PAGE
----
Brass-instrumentsAs a brass player one of the most common sentences I hear is “I want to learn a brass instrument but which is the easiest to play?”

When I started many years ago, I really wanted to play the Trumpet. However, when the brass teacher asked me to blow a raspberry sounding noise called a buzz, the teacher said “Your lips are too big and fat to play a trumpet so you need to pick a lower brass instrument.”  From that day I have played the trombone.

I’m going to explore which instruments are the easiest to play. All brass instruments are played the same way – by creating a vibration of the lips when blowing air through them (called a buzz). The thing to remember is that everyone is different and what works for one person may not work for another.

Things to consider when picking the right instrument:


Mouthpiece size

MouthpieceThis is the most important factor when picking a brass instrument to learn. If you blow a raspberry and it sounds quite high then you would possibly find playing a Trumpet or Cornet easier than playing an instrument with a larger mouthpiece for an example like a Trombone or Baritone.  This is not a golden rule, but if you are undecided, try out a few different instruments after a couple of notes you will find the one that feels most comfortable for you.



Instrument size

Trumpet-v-CornetThis may sound a silly point to mention but a very important one.  As with all brass instruments you need to hold them up to the mouth to play them.  These can become quite heavy after a while so it’s an important thing to consider. The Trumpet and the Cornet are the lightest of the brass instruments.  The Cornet will feel slightly easier to hold due to being more compact in length and tighter wrapped meaning the weight is better distributed by the hand.

Out of the lower instruments, the easiest to be held is the Baritone as this is can be rested on the leg and is not too heavy.  If the performer is comfortable when they play they will be motivated to practice compared to a performer who gets pain from holding the instrument whilst playing.


trombone-1-300x300The Trombone is the only brass instrument that uses a slide to alter pitches (high and lower) instead of using valves. The slide makes the trombone very challenging to start on due to instruments weight when using the slide. Also learning where to put the slide is hard rather than just remembering valve combinations.  A long arm is required to play the trombone so that you can reach the end of the slide.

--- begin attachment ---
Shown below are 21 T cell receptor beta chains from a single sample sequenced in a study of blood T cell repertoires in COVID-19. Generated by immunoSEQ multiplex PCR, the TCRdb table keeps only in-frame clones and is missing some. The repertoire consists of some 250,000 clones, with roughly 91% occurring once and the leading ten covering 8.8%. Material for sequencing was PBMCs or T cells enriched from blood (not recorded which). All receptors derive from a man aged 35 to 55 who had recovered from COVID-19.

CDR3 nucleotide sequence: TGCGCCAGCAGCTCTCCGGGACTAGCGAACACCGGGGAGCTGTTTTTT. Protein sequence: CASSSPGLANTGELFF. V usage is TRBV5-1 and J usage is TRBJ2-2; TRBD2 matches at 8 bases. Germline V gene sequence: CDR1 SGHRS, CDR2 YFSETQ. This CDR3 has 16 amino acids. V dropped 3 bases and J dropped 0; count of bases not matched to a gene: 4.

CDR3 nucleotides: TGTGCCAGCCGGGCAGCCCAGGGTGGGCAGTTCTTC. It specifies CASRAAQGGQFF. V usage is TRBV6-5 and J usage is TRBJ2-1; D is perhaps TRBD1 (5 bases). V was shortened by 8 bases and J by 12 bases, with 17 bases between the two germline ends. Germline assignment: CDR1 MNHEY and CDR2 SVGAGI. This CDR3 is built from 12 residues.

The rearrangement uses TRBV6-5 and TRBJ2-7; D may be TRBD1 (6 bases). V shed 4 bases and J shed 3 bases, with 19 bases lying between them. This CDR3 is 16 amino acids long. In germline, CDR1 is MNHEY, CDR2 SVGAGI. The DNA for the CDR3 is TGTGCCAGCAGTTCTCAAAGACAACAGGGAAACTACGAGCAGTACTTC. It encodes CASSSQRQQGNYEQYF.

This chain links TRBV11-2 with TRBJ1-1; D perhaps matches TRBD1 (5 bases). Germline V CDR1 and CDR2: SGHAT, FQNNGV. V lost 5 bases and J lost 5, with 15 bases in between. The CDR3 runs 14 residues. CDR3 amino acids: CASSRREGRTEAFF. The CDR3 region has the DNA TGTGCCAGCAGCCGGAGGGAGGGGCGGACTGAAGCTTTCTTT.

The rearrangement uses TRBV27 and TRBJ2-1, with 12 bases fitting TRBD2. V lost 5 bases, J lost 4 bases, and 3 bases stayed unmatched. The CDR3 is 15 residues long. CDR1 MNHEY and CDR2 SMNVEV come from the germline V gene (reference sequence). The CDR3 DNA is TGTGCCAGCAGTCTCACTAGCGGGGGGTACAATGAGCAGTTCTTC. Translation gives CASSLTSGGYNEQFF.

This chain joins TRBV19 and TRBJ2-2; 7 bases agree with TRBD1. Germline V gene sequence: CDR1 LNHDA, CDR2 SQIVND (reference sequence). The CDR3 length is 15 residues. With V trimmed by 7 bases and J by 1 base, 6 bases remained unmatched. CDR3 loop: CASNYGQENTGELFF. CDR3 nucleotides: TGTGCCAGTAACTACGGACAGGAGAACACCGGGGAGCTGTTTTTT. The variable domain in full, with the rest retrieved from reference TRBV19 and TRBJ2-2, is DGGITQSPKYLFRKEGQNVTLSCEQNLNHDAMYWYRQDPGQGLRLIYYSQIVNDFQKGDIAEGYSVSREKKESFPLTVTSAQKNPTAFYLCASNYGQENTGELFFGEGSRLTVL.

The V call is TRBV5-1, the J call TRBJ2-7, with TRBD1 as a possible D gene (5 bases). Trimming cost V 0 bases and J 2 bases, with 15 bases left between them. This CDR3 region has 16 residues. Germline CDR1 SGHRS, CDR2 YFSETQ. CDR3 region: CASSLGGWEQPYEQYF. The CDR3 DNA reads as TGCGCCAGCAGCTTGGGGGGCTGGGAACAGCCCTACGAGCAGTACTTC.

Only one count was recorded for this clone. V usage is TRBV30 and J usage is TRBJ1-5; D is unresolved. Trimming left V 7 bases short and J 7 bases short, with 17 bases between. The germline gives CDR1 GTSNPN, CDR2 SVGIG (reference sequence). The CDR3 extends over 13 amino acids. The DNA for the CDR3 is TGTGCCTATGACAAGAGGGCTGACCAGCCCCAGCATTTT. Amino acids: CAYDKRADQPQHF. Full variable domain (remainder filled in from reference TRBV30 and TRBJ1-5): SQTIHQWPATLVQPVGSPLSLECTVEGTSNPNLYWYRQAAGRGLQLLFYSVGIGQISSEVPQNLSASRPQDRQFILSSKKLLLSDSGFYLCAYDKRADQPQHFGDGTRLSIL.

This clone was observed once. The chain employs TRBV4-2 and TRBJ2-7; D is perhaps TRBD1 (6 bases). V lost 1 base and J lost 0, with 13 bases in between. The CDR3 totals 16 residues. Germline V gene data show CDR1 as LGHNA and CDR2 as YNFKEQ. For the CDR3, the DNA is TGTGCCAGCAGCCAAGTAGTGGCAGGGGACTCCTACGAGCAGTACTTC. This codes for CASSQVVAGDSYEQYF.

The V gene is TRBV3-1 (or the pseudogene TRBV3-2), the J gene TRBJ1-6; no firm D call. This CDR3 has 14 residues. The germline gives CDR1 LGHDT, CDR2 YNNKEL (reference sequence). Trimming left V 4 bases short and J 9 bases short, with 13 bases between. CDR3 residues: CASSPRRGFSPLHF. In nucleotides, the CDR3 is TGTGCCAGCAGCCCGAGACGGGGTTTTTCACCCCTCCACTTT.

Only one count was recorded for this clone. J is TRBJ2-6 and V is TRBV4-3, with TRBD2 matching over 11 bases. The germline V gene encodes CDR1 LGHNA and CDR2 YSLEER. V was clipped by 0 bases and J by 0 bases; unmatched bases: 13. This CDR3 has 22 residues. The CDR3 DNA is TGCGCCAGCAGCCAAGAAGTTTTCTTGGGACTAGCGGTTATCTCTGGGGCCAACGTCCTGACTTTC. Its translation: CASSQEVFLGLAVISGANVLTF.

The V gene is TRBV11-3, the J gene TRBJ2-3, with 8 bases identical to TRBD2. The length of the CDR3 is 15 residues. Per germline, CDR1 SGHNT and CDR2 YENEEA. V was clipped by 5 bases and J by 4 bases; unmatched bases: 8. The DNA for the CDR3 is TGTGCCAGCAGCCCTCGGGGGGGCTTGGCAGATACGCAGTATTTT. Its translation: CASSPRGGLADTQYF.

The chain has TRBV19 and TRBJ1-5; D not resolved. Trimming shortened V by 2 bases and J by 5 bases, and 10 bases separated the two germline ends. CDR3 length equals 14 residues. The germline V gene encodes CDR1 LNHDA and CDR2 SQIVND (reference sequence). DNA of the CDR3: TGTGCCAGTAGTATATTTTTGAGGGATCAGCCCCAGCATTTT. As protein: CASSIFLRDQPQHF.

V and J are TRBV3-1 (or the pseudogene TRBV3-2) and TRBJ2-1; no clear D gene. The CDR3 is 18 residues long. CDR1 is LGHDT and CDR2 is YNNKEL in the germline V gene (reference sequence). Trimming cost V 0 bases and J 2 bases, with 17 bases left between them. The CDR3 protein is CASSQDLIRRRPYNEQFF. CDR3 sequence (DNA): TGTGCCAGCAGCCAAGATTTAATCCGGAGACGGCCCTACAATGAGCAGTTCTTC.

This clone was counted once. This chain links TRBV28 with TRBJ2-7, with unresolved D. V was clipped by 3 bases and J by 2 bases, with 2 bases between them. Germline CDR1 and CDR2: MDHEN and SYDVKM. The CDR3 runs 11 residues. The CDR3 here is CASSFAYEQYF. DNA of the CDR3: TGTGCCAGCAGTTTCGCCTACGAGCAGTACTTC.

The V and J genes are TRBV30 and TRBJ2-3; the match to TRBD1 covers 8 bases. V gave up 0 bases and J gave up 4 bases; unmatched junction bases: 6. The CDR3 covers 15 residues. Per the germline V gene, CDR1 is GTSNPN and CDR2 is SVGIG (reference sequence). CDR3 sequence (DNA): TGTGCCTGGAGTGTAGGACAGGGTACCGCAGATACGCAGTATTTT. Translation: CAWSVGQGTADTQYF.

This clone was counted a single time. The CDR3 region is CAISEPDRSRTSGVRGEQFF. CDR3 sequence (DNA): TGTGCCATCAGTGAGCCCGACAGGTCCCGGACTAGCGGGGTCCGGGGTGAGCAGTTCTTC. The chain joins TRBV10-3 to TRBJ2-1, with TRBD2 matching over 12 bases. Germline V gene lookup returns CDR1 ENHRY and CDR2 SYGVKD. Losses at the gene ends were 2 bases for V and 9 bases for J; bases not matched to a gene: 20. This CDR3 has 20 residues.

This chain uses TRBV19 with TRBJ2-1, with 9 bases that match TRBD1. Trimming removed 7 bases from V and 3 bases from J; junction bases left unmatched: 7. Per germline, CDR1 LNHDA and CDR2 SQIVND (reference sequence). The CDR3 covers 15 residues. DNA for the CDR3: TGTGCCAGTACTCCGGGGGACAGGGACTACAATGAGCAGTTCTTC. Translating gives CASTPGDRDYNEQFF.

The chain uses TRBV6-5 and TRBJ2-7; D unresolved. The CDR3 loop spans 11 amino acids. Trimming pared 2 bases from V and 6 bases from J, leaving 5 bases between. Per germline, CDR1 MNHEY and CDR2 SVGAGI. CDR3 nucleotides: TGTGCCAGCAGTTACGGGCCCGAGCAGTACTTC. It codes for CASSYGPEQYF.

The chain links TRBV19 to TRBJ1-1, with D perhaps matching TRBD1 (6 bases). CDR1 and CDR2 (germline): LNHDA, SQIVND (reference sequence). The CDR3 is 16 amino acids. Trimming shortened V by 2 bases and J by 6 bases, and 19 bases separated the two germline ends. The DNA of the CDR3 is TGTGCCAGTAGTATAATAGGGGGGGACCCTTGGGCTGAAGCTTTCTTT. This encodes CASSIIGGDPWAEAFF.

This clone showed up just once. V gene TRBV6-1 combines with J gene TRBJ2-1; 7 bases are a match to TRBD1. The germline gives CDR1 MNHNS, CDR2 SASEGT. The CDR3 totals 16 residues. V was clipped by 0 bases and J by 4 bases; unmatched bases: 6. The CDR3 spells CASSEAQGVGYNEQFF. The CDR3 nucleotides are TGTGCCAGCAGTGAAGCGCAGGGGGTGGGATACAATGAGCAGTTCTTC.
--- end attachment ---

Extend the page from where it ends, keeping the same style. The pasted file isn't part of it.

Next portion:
Pick the instrument you would like to play

Enjoyment is what every performer needs to feel when they are playing a brass instrument. When I first started I really wanted to play the trumpet. However, I couldn’t produce a sound out of it, with the size of the mouth piece being small. So it wasn’t a good idea to struggle even when I couldn’t produce a note.  If I could’ve produced a note I would have played the trumpet as this was the instrument that I wanted.

If you’re able to play the instrument of your choice then this is always recommended if you enjoy playing this instruments then the rate of succession will be greater. Over time you may be able to change instruments and play your chosen instrument.


Here is a list of the starter instruments that I recommend:


Sonata Student Bb Cornet

Sonata Student Bb trumpet

Sonata Baritone

Sonata Trombone

The Sonata brand of instruments is a leading brand of premium student instruments designed for beginners. All of the instruments are made from high quality materials resulting in a robust, well made instrument.

The cases are very stylish and provide a good level of protection for the instrument.


As you can see there is not an easy answer to which instrument is easiest – it is down to each individual. The most popular choices are the cornet and the trumpet, with the trombone and baritone most popular of the slightly lower instruments.  If you enjoy playing brass instruments then you progress.


If the Price of buying a Brass Instrument is putting you off try Normans Rental Package.






I hope you have found this blog useful and if you have any questions then please do not hesitate to contact a member of our brass team.


About the author

Stephen started with Normans in 2014 after graduating from London College of Music with a BMus in tenor trombone performance. These days you'll find him gigging across the country and teaching to fill his time.